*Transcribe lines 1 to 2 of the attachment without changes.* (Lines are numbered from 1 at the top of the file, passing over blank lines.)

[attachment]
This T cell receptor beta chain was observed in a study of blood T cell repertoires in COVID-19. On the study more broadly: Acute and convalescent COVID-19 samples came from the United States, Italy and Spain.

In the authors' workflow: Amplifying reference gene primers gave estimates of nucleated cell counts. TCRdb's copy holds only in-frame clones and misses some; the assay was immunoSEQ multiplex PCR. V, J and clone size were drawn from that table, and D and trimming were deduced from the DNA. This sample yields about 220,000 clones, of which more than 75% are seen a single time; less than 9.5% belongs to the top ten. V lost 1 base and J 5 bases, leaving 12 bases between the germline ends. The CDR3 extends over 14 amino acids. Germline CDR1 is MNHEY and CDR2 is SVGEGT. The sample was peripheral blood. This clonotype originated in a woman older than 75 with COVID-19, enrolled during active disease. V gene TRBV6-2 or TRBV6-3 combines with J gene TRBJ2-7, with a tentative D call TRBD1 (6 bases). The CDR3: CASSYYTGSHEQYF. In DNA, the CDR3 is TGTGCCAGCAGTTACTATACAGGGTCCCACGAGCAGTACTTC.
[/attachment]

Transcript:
This T cell receptor beta chain was observed in a study of blood T cell repertoires in COVID-19. On the study more broadly: Acute and convalescent COVID-19 samples came from the United States, Italy and Spain.

In the authors' workflow: Amplifying reference gene primers gave estimates of nucleated cell counts. TCRdb's copy holds only in-frame clones and misses some; the assay was immunoSEQ multiplex PCR. V, J and clone size were drawn from that table, and D and trimming were deduced from the DNA. This sample yields about 220,000 clones, of which more than 75% are seen a single time; less than 9.5% belongs to the top ten. V lost 1 base and J 5 bases, leaving 12 bases between the germline ends. The CDR3 extends over 14 amino acids. Germline CDR1 is MNHEY and CDR2 is SVGEGT. The sample was peripheral blood. This clonotype originated in a woman older than 75 with COVID-19, enrolled during active disease. V gene TRBV6-2 or TRBV6-3 combines with J gene TRBJ2-7, with a tentative D call TRBD1 (6 bases). The CDR3: CASSYYTGSHEQYF. In DNA, the CDR3 is TGTGCCAGCAGTTACTATACAGGGTCCCACGAGCAGTACTTC.